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Publication numberUS4893050 A
Publication typeGrant
Application numberUS 07/234,983
Publication dateJan 9, 1990
Filing dateAug 22, 1988
Priority dateAug 22, 1988
Fee statusLapsed
Publication number07234983, 234983, US 4893050 A, US 4893050A, US-A-4893050, US4893050 A, US4893050A
InventorsLarry R. Fields
Original AssigneeGte Products Corporation
Export CitationBiBTeX, EndNote, RefMan
External Links: USPTO, USPTO Assignment, Espacenet
Lamp with a captured reflector and method of manufacture
US 4893050 A
Abstract
A lamp with an internal reflector is disclosed. The reflector includes an extension captured in the inner surface of the envelope to security position, and maintain the reflector position, without having extraneous support, bridge, or other internal fixtures to secure the reflector. The invention described reduces the need for support mechanisms, and allows the further reduction of lamp sizes for lamps having internal reflectors.
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Claims(18)
What is claimed is:
1. A press sealed incandescent electric lamp with a captured reflector comprising:
(a) a radiant energy transmissive envelope having an inner surface defining an enclosed volume, and a press seal portion,
(b) an incandescent filament structure to generate radiant energy positioned in the enclosed volume, and having electrical leads passing through the press seal portion, and
(c) a reflector, having a reflective surface positioned in the enclosed volume, opposite the filament structure to reflect radiant energy generated by the filament, including a support projection captured in the inner surface of the press seal.
2. The apparatus in claim 1, wherein the envelope is formed from fused quartz.
3. The apparatus in claim 1, wherein the filament structure includes a tungsten coil supported by two inner leads.
4. The apparatus in claim 1, wherein the reflector includes a curved surface reflector portion.
5. The apparatus in claim 4, wherein the curved surface reflector portion is a spherical section.
6. The apparatus in claim 4, wherein the curved surface reflector portion is a parabolic section.
7. The apparatus in claim 4, wherein the curved surface reflector portion is a hyperbolic section.
8. The apparatus in claim 4, wherein the curved surface reflector portion is a elliptical section.
9. The apparatus in claim 1, wherein the reflector includes a flexible contact portion abutting the inner surface of the envelope.
10. The apparatus in claim 9, wherein the reflector includes two flexible contact portions abutting opposite positions along the inner surface of the envelope to generate a compression force between the two contact portions.
11. The apparatus in claim 10, wherein the reflector includes two flexible contact portions on opposite sides of the curved reflector portion, and abutting opposite positions along the inner surface of the envelope to generate a compression force between the two contact portions.
12. The apparatus in claim 1, wherein the support projection captured in the inner surface is captured in the press seal portion of the envelope.
13. The apparatus in claim 12, wherein the support projection captured in the inner surface is an extension of the contact portion.
14. The apparatus in claim 10, wherein each contact portion includes a support projection captured in the inner surface of the envelope.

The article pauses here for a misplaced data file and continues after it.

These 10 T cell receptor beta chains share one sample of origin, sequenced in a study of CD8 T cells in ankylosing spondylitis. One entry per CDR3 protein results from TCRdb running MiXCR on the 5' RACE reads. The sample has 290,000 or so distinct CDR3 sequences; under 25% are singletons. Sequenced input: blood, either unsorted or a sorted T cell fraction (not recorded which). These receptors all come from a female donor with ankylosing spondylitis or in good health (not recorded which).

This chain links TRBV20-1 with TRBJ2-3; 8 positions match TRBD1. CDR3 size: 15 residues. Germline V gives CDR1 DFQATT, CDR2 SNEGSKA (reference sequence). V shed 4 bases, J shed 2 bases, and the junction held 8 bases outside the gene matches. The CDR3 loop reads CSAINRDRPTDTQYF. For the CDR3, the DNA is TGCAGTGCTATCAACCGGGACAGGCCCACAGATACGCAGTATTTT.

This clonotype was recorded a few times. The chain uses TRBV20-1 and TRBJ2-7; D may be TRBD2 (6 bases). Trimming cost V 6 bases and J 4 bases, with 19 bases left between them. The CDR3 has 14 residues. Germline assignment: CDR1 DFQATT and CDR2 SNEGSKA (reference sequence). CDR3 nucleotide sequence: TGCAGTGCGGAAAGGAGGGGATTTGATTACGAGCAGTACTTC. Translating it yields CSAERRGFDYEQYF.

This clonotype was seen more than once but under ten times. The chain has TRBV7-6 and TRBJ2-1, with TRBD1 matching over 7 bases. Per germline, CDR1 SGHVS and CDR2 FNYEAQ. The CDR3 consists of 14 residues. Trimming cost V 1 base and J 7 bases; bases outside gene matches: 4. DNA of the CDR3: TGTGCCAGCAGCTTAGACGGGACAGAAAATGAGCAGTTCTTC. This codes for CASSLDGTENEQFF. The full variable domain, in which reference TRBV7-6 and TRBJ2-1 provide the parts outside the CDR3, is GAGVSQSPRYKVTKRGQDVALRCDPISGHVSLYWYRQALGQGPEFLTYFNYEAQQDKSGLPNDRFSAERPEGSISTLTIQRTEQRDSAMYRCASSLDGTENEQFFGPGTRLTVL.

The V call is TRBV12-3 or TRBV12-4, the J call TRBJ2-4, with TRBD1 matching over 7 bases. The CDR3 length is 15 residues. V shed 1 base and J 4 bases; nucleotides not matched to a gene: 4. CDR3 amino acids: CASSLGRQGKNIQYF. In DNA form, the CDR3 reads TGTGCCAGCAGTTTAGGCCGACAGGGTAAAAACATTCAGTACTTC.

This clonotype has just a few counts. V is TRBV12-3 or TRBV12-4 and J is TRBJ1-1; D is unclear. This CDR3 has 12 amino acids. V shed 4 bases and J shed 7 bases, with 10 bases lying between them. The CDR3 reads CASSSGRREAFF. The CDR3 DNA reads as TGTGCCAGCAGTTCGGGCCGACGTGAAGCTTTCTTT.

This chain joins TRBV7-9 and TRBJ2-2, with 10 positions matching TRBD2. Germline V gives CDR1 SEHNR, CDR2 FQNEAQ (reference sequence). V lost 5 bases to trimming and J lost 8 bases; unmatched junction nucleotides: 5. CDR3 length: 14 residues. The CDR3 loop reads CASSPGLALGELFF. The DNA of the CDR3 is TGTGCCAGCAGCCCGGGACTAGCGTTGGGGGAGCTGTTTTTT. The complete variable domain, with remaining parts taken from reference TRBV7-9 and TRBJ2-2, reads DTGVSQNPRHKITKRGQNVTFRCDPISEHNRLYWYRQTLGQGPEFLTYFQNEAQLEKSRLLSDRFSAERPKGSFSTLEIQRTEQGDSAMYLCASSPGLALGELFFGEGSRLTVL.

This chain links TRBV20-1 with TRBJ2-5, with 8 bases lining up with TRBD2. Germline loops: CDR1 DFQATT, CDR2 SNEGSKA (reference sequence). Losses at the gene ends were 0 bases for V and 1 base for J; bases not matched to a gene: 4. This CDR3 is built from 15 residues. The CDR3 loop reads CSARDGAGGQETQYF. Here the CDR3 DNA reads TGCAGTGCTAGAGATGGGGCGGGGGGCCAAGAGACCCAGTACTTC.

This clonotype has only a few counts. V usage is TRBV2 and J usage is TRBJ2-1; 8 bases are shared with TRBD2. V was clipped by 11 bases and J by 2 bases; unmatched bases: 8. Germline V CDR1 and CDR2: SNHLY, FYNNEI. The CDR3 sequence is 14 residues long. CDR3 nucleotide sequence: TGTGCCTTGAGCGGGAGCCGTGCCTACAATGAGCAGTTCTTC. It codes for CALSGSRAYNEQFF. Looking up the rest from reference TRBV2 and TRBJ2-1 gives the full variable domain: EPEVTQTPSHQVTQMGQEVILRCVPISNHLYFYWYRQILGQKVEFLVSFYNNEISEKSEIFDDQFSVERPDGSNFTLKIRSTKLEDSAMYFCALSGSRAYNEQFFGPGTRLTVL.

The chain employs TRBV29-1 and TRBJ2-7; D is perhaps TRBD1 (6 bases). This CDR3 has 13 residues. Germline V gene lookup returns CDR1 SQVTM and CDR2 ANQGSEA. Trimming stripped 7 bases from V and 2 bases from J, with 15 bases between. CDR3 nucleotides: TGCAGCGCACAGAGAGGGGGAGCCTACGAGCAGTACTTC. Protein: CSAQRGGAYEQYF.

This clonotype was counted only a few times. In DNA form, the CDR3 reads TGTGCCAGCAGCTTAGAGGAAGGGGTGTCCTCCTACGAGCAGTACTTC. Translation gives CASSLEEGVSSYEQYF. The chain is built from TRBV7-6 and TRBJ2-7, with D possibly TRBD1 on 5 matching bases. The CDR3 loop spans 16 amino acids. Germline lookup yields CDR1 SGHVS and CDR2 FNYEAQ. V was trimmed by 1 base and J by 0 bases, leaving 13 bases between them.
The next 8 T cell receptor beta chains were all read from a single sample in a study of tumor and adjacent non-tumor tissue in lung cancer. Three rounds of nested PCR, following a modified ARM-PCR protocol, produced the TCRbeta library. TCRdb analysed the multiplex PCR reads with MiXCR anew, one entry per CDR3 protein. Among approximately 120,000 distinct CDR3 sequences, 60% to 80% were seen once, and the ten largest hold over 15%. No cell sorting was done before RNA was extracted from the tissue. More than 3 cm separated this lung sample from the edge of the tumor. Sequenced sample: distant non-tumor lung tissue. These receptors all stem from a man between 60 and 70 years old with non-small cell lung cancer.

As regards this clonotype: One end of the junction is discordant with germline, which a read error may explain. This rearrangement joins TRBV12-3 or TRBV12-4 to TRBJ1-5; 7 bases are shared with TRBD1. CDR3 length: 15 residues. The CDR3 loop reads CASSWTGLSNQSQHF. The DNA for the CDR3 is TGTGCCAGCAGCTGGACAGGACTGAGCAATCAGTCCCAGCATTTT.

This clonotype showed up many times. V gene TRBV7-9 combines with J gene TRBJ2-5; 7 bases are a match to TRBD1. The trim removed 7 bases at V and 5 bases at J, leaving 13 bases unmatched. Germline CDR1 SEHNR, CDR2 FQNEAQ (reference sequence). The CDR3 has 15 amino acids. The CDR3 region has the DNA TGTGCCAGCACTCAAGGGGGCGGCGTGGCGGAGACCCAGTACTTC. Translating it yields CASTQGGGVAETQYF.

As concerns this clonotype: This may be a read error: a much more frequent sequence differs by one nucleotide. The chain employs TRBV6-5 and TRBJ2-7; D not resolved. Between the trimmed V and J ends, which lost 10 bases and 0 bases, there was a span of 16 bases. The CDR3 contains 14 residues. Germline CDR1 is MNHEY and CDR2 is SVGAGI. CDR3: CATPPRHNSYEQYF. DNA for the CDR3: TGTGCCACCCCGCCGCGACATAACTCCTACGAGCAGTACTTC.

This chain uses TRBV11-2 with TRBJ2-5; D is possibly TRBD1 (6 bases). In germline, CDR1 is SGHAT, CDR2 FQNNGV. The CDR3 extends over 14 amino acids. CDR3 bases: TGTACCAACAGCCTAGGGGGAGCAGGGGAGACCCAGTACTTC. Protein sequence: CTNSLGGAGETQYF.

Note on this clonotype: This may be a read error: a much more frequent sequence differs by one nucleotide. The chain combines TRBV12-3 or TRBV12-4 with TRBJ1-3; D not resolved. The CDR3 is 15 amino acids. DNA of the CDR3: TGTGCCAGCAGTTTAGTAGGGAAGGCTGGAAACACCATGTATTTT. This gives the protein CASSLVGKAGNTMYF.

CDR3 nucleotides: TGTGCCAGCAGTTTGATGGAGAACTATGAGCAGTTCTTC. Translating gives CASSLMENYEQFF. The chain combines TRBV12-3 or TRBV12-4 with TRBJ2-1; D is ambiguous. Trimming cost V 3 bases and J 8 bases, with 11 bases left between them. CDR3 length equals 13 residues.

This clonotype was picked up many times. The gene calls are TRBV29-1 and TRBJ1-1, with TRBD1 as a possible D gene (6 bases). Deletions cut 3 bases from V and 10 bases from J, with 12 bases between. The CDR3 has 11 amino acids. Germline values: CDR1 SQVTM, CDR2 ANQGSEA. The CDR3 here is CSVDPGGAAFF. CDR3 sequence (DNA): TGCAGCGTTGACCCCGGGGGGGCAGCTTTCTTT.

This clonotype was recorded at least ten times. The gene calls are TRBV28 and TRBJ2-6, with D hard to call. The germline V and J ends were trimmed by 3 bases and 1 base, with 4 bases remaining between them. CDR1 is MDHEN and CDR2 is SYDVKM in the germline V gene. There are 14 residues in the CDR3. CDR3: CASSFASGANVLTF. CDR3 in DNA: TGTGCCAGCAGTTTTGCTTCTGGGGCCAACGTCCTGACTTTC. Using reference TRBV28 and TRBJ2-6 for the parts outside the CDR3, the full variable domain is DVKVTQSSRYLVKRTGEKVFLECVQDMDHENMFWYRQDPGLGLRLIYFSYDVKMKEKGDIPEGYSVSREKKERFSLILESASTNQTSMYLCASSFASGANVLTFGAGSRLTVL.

15. A press sealed incandescent electric lamp with a captured reflector comprising:
(a) a radiant energy transmissive envelope having an inner surface defining an enclosed volume, the envelope also having a press seal portion,
(b) an incandescent filament structure to generate radiant energy positioned in the enclosed volume, and having electrical leads passing through the press seal portion, and
(c) a reflector positioned in the enclosed volume opposite the filament structure to reflect radiant energy generated by the filament, the reflector being formed from three panels, having a reflective surface formed in a center panel, two flexible wing panels on opposite sides of the central panel and abutting the inner surface of the envelope, and an anchor tab formed as an extension of one of the wing panels captured in the inner surface of the press seal.
16. A method of manufacturing press sealed incandescent lamp with an included reflector comprising the steps of:
(a) positioning a filament structure in a light transmissive envelope,
(b) positioning a reflector with a projecting foot intermediate the filament structure and the envelope structure with the projecting foot in the region of the filament leads of the filament structure,
(c) heating the envelope to a formable temperature,
(d) forming the envelope material around the filament ends to press seal the filament ends in the envelope material, p1 (e) forming the envelope material around the reflector projection to mechanically fix the reflector projection in the press seal envelope material,
(f) filling the enclosed volume with a defined atmosphere, and
(g) closing the envelope to seal the defined atmosphere.
17. The method in claim 16, wherein the steps of forming the envelope material around the filament ends, and forming the envelope material around the reflector projection occur simultaneously.
18. The method in claim 16, further including the step forming a spring compression acting across the reflector and between at least two portions of the inner surface of the envelope to position the reflector prior to forming the envelope material around the reflector projection.
Description
TECHNICAL FIELD